Tichaona Mudhobhi

– Mixed –

Tichaona Mudhobhi
Location: Bulawayo
Artwork statement: “Creating a fish that plays the violin is a concept that illustrates a new way of making a difference with what we have. Who has ever thought of changing the shape of a violin? The idea of taking a banjo and making it a violin is a perfect metaphor for innovation. I often hear people ask what happened to our industries, not realizing that industries have been revolutionized by new ideas behind our small backyards. We only need to embrace new ways of facing reality. The idea of the fish playing the violin is packed with ideas that can change the face of innovation. She plays her violin, she sings her new song, she is so pregnant with the future, she is a character in an animation film.”


  • What was your experience with art as a child and growing up?

On my first day in school, the teacher asked me what I wanted to be when I grew up. I told her: “I wish to make a painting of you.” Everyone laughed, but from that day on she gave me books about art and asked me to make posters for her. She said: “This young man will make it in life because he has found what he wants to do with his hands.”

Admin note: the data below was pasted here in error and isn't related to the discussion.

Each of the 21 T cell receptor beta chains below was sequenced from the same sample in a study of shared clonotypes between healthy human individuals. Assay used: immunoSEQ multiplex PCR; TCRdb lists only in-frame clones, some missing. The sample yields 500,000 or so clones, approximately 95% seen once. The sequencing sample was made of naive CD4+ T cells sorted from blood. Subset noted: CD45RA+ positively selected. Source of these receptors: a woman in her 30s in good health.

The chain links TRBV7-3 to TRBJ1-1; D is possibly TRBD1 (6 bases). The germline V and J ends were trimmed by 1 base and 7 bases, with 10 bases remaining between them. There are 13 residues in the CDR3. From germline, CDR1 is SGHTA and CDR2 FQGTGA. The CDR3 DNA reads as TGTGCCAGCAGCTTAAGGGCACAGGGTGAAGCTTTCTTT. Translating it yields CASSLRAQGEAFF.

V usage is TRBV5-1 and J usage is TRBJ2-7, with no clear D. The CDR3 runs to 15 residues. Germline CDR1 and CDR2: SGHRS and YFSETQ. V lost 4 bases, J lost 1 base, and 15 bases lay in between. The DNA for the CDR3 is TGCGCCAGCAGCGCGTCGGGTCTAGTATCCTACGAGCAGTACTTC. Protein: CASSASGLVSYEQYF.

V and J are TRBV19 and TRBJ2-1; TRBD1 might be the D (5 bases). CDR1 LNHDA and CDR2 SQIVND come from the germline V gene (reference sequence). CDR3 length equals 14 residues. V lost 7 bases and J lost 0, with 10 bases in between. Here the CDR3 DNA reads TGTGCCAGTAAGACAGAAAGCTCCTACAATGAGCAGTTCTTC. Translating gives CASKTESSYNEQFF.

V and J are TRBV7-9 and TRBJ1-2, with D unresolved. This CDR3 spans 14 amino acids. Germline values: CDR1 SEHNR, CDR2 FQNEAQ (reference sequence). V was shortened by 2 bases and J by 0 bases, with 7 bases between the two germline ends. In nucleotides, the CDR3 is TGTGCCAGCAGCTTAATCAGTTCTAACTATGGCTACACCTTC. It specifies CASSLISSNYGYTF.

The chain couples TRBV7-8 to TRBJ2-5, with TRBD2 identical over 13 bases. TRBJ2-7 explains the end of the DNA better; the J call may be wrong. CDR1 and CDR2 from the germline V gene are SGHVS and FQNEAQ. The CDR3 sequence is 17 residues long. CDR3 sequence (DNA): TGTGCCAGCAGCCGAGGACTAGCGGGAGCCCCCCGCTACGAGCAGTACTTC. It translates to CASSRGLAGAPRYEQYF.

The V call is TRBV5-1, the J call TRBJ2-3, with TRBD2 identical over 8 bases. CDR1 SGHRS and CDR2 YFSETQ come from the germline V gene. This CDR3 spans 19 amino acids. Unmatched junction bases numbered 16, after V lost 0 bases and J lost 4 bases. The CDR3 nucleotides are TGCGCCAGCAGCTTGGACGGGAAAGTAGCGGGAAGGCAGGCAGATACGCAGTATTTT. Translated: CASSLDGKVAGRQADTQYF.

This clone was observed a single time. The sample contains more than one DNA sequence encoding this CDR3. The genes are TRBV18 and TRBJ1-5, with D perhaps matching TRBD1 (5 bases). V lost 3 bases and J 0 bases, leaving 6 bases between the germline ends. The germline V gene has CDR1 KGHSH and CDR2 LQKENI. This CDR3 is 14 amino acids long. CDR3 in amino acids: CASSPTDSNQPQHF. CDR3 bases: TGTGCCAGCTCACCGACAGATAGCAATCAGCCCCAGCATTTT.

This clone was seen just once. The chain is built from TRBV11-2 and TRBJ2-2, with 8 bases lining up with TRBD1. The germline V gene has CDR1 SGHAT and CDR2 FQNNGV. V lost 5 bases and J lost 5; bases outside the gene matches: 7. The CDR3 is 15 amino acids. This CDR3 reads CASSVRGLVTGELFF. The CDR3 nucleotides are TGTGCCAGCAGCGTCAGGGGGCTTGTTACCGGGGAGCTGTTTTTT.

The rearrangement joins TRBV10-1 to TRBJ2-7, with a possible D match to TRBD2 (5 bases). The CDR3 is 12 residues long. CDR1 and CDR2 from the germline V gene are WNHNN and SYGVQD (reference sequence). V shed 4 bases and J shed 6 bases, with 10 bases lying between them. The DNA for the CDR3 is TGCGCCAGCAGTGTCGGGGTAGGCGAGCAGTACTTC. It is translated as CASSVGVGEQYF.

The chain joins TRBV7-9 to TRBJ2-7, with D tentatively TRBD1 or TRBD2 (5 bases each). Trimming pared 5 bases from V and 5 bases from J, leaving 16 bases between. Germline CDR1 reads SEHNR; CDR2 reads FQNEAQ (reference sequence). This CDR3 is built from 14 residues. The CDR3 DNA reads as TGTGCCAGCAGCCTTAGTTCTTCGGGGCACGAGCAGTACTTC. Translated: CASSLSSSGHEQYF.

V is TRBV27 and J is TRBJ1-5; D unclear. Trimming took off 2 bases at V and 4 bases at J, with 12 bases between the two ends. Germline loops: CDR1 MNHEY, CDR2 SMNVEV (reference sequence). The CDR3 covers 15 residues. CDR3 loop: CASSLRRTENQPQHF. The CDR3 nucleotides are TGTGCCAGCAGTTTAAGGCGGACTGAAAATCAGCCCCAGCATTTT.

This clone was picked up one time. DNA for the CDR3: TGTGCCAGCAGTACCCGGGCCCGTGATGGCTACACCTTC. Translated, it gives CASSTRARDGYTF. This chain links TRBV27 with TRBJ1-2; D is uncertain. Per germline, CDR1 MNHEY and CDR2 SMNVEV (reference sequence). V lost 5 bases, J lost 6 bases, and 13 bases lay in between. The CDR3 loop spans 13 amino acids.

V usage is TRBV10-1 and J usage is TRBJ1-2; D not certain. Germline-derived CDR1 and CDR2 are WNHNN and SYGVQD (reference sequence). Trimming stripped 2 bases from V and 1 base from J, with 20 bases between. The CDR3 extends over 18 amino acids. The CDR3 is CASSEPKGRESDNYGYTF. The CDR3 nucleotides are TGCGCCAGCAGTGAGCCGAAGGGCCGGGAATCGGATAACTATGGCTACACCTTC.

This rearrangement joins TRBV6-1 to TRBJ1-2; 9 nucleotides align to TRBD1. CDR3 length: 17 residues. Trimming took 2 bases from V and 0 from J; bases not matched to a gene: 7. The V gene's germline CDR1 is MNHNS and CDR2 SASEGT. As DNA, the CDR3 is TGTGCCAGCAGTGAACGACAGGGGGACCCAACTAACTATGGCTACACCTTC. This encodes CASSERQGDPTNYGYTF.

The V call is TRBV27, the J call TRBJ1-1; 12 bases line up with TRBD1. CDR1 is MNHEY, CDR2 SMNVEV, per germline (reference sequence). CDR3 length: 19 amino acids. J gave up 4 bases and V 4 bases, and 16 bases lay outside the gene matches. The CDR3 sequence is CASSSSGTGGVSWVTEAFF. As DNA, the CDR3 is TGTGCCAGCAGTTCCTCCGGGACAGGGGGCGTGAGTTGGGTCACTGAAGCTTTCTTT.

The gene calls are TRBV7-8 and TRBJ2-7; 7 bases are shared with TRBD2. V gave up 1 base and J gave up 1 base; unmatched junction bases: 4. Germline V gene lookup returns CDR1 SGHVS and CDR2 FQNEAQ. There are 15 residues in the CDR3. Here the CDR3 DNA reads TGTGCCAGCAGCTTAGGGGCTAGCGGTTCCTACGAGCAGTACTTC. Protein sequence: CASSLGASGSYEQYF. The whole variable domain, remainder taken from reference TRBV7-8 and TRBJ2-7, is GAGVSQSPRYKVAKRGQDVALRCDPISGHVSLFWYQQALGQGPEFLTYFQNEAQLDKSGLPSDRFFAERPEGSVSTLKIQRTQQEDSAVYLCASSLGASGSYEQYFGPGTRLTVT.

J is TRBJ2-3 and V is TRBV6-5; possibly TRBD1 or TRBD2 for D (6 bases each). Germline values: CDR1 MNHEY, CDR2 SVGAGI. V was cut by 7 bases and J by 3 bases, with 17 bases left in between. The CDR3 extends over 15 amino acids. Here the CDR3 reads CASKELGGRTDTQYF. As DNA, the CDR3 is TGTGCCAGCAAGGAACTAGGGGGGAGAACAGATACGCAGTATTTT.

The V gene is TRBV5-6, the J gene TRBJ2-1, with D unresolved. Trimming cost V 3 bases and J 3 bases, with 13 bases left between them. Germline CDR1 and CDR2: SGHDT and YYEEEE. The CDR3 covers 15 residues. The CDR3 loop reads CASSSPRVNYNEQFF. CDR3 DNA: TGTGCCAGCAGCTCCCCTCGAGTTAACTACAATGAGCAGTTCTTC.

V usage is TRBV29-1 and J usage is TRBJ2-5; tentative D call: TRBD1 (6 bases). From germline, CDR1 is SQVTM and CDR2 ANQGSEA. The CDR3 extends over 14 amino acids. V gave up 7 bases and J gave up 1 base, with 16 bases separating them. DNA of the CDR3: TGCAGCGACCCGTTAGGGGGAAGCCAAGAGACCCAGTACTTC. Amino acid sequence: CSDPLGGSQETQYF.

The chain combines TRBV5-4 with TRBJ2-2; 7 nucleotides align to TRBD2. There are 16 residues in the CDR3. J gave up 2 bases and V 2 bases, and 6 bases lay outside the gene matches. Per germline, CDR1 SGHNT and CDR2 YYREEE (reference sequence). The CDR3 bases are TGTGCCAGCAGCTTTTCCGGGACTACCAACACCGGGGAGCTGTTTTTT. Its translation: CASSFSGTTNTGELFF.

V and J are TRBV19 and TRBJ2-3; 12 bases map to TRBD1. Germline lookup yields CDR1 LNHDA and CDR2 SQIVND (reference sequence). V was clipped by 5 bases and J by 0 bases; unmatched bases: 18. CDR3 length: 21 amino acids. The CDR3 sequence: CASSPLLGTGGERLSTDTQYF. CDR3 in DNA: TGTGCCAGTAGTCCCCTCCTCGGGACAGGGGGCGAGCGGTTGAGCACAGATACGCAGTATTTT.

• How did it evolve over time?

In secondary school, I started going to Mzilikazi Arts and Crafts Centre during my holidays. My uncle became my inspiration, and my father hung my best work in his office. Art has always been my therapy. Now, I try to help people discover their potential through art.

  • What do you think sets you apart from other artists in Zimbabwe?

I am the founding director of Takunda Youth Development Trust, an organization with a vision to develop communities through art. I hope to do international art therapy workshops to help individuals, groups, and organizations.

Artwork title: Banjo violin